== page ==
Ms Rudd visited the Thames Barrier in Woolwich with The Independent to mark World Environment Day.

In a wide-ranging interview, she pledged to keep pressuring the Big Six energy suppliers to cut their bills and to do her best to win over climate change sceptics – both in and outside her party. Ms Rudd wrote to each of the Big Six a week ago putting pressure on them to reduce prices, which have fallen a lot less than wholesale costs.

She said reducing energy prices will be her No 1 priority in office – but that it could take some time to achieve. “I’ve got to build that relationship so the Big Six realise I’m very serious about this – about making sure that energy prices come down when they should and I wanted to put that marker down early.”

She also put a brave face on Michael Gove’s refusal to let her attend the annual UN convention on climate change in Lima last December – even though she was the climate change minister.

“I was obviously disappointed. But it was six months before the election and he was the Chief Whip. I thought it was in the nature of government. Ed Davey [the then Energy Secretary] was going – I wasn’t unhappy.”

Ms Rudd admits the Conservative Party has an issue with climate change sceptics – although she insists that Labour harbours just as many MPs who are sceptical.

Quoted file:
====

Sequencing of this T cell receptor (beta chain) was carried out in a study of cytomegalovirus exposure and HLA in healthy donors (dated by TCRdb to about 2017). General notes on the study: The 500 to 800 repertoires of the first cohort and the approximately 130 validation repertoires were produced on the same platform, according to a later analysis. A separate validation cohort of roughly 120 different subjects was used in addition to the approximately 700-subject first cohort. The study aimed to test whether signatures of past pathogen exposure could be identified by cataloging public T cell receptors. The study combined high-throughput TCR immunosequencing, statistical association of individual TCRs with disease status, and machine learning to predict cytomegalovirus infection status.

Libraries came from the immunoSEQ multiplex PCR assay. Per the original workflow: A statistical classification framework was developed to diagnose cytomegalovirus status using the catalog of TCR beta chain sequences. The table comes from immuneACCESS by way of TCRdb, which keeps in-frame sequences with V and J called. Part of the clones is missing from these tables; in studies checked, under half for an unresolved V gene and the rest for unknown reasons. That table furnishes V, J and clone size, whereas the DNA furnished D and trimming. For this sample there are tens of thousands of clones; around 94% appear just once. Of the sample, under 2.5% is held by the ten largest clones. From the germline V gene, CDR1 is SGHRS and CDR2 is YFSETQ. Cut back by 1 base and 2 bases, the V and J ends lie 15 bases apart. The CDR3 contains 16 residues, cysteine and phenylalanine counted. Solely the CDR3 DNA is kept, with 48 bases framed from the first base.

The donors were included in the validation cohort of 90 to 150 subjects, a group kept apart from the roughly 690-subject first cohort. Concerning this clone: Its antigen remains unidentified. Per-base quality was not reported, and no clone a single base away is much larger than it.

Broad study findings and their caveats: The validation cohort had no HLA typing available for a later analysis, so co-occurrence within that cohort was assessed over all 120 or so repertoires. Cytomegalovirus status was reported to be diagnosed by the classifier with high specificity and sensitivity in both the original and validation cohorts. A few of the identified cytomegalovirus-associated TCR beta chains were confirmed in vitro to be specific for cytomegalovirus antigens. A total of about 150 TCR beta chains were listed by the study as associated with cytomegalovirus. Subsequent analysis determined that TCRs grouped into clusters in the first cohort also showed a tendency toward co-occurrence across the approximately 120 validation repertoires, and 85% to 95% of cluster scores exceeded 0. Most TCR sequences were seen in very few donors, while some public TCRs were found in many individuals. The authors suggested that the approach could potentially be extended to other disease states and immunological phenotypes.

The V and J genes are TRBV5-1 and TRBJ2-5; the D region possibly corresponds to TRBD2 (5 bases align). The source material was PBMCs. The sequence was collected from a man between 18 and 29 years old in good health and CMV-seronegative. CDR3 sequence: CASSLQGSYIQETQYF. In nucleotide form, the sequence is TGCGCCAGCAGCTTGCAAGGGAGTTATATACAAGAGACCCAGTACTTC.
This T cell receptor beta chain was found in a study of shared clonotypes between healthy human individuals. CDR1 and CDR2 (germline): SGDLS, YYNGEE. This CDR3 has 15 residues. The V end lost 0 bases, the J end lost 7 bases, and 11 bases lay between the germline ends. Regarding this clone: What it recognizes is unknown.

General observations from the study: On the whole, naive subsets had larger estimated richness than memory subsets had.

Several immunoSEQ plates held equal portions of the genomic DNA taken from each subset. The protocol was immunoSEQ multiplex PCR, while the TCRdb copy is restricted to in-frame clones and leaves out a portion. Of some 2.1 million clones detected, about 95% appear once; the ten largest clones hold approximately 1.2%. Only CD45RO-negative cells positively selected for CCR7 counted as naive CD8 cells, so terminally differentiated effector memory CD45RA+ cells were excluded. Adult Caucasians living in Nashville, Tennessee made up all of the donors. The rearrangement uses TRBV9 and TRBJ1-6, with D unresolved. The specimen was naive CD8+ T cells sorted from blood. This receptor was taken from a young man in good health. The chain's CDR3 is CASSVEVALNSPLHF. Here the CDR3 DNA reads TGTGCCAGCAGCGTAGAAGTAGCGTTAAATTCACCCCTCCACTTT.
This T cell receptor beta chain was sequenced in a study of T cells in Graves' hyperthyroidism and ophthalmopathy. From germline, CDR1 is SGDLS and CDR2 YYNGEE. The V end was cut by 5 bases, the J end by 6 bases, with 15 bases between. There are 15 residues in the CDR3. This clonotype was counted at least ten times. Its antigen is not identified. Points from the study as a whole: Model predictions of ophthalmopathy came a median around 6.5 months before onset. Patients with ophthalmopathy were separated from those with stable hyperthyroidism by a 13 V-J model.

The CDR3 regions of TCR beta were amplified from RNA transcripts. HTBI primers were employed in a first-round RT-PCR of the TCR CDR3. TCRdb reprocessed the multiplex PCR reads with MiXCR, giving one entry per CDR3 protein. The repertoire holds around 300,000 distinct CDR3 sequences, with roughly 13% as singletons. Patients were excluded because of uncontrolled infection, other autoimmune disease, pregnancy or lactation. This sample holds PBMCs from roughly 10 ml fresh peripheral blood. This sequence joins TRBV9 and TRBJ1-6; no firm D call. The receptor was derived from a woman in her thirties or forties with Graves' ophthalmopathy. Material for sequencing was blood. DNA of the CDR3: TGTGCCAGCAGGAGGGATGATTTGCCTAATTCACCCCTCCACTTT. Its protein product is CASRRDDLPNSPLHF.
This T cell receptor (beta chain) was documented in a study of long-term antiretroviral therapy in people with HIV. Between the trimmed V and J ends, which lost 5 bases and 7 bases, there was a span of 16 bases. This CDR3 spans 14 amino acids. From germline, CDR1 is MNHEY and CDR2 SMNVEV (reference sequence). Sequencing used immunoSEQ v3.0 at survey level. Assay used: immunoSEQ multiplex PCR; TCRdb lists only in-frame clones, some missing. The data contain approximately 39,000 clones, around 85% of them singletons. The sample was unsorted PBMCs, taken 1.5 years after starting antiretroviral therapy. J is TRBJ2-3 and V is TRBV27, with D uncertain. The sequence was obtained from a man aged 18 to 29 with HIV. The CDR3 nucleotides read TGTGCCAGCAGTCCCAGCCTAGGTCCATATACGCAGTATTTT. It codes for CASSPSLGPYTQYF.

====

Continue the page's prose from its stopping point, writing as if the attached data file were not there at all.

“In my experience as minister I found there were just as many Labour MPs as Conservative MPs who spoke out with their doubts about it. I’m not in denial – I’m aware that some of my colleagues aren’t as committed as I and the Prime Minister are. But I’m going to be engaging with them, talking to them and hopefully winning them over,” she says.

She has set up a meeting with Lord Lawson, Britain’s most high-profile climate-change sceptic, as the first part of her campaign to win over the doubters.

“I will be having a conversation with him. I’m hoping to win him over, so great is my ambition. But we will see.

“He’s a big voice and he was a remarkable Conservative politician and Chancellor so I’m interested in what he has to say. And I hope he will be interested in what I have to say.

“He’s an intelligent man and I’d like to engage with him on what his issues are.”

Oxfam: 'Britain can wean itself off coal'

The UK could stop burning coal for its energy supply by 2023 if it took decisive measures to use energy more efficiently and to become better at storing it, a new report from Oxfam claims.

In the week that leading scientists and economists launched a global research initiative to make green energy cheaper than coal within a decade, and a day after a report from the US National Oceanic and Atmospheric Administration that global warming may be speeding up, Oxfam challenged leading economies such as the UK to phase out coal-powered plants during the 2020s.

The new report claims that coal plants will cost the world more than £300bn a year by the end of the century as they fuel climate change that damages crops and buildings. It says the emissions produced by the G7 group of leading economies, including the UK, will be the biggest driver of climate change in coming decades, with Africa set to be hit particularly hard.